Cornelia Boldyreff lives in Greenwich and is a part-time Professor at the University of Greenwich in the School of Computing and Mathematical Sciences. She was previously the Associate Dean (Research and Enterprise) at the School of Architecture, Computing and Engineering at the University of East London from 2009 – February 2013.

Cornelia gained her PhD in Software Engineering from the University of Durham where she worked from 1992; she was a Reader in the Computer Science Department when she left.
In 2004 she moved to the University of Lincoln to become the first Professor of Software Engineering at the university, where she co-founded and directed the Centre for Research in Open Source Software.

She has over 25 years’ experience in software engineering research and has published extensively on her research in the field. She is a Fellow of the British Computer Society, and a founding committee member of the BCSWomen Specialist Group, a committee member of the BCS e-Learning Specialist Group, and since 2013 she has chaired the BCS Open Source Specialist Group. She has been actively campaigning for more women in STEM throughout her career.  Together with Miriam Joy Morris and Dr Yasmine Arafa, she founded the start-up, ebartex Ltd, and together they are developing a new digital bartering currency, ebarts.

The HPC Certification Forum: An Open and Free Certification for HPC – A Good Model for OSS?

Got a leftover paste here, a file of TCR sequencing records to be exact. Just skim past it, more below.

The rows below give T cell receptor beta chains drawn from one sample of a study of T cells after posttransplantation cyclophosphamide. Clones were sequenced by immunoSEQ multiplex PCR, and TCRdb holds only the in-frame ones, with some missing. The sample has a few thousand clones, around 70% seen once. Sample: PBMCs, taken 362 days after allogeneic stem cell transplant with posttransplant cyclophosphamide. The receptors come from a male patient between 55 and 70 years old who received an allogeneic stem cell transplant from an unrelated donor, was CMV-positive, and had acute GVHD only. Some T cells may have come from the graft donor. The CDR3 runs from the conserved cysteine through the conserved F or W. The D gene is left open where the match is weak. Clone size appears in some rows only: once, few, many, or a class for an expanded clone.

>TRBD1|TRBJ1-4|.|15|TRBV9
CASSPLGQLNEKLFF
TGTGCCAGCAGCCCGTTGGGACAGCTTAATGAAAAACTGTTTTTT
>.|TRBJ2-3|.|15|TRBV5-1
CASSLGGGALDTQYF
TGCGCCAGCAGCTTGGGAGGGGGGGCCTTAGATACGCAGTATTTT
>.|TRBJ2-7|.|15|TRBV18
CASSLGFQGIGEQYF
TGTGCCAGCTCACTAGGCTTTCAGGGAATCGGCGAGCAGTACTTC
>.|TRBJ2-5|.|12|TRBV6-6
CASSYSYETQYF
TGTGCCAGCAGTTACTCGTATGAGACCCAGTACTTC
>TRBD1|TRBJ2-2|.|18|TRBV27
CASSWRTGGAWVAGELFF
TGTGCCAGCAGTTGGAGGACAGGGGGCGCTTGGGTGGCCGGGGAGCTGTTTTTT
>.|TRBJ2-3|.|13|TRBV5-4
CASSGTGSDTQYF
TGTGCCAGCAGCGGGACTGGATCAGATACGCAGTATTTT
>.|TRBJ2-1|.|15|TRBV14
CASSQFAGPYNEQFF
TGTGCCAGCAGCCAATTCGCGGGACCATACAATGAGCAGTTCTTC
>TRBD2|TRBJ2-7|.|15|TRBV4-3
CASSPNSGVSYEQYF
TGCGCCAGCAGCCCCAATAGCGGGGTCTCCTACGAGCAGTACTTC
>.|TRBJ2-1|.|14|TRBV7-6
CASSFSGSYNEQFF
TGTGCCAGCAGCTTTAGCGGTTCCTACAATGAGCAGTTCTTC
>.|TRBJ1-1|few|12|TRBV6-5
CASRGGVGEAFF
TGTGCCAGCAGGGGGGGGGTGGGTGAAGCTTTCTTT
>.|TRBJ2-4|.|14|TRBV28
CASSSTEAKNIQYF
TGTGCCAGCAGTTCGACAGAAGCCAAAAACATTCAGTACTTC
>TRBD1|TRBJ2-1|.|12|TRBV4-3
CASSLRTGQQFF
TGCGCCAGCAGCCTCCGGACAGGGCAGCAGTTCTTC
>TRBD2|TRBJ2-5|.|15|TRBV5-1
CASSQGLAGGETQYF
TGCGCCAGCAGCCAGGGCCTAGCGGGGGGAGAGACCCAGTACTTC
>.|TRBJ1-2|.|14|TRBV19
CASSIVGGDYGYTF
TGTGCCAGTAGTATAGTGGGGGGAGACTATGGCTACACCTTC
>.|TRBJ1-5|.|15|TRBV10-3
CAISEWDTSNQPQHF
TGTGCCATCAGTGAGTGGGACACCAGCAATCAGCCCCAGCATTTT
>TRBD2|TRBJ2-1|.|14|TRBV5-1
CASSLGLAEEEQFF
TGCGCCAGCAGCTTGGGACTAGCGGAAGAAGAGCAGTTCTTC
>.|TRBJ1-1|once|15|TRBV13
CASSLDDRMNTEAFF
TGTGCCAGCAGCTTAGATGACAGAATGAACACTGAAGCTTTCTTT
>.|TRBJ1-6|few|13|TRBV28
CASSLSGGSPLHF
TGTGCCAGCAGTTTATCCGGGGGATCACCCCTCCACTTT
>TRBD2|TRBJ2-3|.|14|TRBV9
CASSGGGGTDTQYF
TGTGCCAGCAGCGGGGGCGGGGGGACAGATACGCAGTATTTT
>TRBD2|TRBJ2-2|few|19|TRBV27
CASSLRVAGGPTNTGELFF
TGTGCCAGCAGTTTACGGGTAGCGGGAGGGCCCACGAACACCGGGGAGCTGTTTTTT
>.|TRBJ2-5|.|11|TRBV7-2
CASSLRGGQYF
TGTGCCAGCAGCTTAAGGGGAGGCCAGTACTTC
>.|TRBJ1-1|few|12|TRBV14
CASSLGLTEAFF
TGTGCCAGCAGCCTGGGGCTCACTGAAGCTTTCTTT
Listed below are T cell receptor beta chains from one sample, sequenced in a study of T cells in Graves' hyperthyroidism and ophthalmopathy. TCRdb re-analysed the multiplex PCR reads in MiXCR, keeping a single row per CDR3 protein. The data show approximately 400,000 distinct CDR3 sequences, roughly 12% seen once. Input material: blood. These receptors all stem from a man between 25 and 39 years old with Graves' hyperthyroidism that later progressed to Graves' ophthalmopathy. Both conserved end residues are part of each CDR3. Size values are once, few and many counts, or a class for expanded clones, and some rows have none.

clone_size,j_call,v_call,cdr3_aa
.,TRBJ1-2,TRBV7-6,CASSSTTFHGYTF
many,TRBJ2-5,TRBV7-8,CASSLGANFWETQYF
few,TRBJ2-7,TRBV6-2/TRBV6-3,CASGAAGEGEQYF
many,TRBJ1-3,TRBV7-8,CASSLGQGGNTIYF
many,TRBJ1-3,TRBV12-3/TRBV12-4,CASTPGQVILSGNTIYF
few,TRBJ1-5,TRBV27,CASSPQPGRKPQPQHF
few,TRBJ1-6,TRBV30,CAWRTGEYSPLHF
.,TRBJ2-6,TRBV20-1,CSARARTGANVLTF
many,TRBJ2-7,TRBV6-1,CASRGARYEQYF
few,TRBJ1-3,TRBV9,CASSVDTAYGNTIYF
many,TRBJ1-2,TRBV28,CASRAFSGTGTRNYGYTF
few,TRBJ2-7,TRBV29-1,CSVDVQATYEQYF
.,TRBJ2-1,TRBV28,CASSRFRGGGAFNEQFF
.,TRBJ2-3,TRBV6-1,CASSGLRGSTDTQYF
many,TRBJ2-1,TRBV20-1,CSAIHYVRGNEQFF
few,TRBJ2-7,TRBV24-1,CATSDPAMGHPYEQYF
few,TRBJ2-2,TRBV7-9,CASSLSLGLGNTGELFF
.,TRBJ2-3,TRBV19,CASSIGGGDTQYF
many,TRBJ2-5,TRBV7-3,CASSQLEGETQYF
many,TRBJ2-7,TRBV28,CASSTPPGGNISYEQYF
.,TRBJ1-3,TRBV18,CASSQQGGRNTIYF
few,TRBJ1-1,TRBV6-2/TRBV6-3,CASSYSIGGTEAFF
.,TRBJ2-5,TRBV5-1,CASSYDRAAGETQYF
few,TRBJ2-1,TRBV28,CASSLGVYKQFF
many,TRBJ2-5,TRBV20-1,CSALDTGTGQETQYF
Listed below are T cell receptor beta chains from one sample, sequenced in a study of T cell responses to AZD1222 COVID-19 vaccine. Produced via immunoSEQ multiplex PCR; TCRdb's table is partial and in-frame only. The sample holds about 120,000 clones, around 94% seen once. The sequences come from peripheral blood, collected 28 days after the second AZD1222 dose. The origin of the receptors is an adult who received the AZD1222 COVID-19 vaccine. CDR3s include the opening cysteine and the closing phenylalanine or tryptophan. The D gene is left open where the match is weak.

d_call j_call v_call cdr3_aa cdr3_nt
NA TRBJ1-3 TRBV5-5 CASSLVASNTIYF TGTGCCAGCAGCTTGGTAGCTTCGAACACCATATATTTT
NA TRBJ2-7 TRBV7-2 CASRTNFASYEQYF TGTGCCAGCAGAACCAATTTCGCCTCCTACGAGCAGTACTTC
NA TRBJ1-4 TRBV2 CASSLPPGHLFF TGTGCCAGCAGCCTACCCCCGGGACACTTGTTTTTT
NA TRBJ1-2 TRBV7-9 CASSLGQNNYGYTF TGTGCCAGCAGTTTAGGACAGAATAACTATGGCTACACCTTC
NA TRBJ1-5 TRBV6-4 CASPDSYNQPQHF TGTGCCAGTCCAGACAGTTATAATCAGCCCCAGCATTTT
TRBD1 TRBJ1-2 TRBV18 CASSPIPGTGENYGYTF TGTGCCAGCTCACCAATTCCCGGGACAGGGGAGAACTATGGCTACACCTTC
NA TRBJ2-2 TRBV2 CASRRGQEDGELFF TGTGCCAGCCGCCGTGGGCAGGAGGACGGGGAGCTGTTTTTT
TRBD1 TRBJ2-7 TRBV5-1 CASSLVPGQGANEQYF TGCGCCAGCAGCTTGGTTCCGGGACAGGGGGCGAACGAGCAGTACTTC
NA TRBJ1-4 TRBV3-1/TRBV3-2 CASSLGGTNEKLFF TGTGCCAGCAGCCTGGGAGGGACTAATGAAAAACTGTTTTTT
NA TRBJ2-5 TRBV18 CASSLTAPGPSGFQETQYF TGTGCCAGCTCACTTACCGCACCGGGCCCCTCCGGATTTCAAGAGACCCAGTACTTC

Dr Julian Kunkel

The diversification of High-Performance Computing (HPC) practitioners challenges the traditional training approaches, which are not able to satisfy the specific needs of users, often coming from non-traditionally HPC disciplines and only interested in learning a particular set of skills. HPC practitioners are expected to have various HPC skills, however, those “skills” have not been well-defined until now. The ability to speak a common language – among HPC educators and users – is critical.

The HPCCF strives to identify this set of competencies for HPC users. It is our aim to thereby facilitate course offers across HPC sites and to provide a certification procedure for HPC practitioners. Ultimately, we aim for the certificates to be recognized and respected by the HPC community and industry. In the competence standard, we already have many open-source skills as open source fuels HPC sytems. We believe this model is scalable and could be applied more in the open-source environment.

Dr Kunkel is a Lecturer in the Department of Computer Science at the University of Reading. He manages several research projects revolving around high-performance computing (HPC) and particularly high-performance storage. He became interested in the topic of HPC storage in 2003, during his studies of computer science.  Julian serves as Membership Secretary and Advocacy and Outreach officer for the BCS Open Source SG.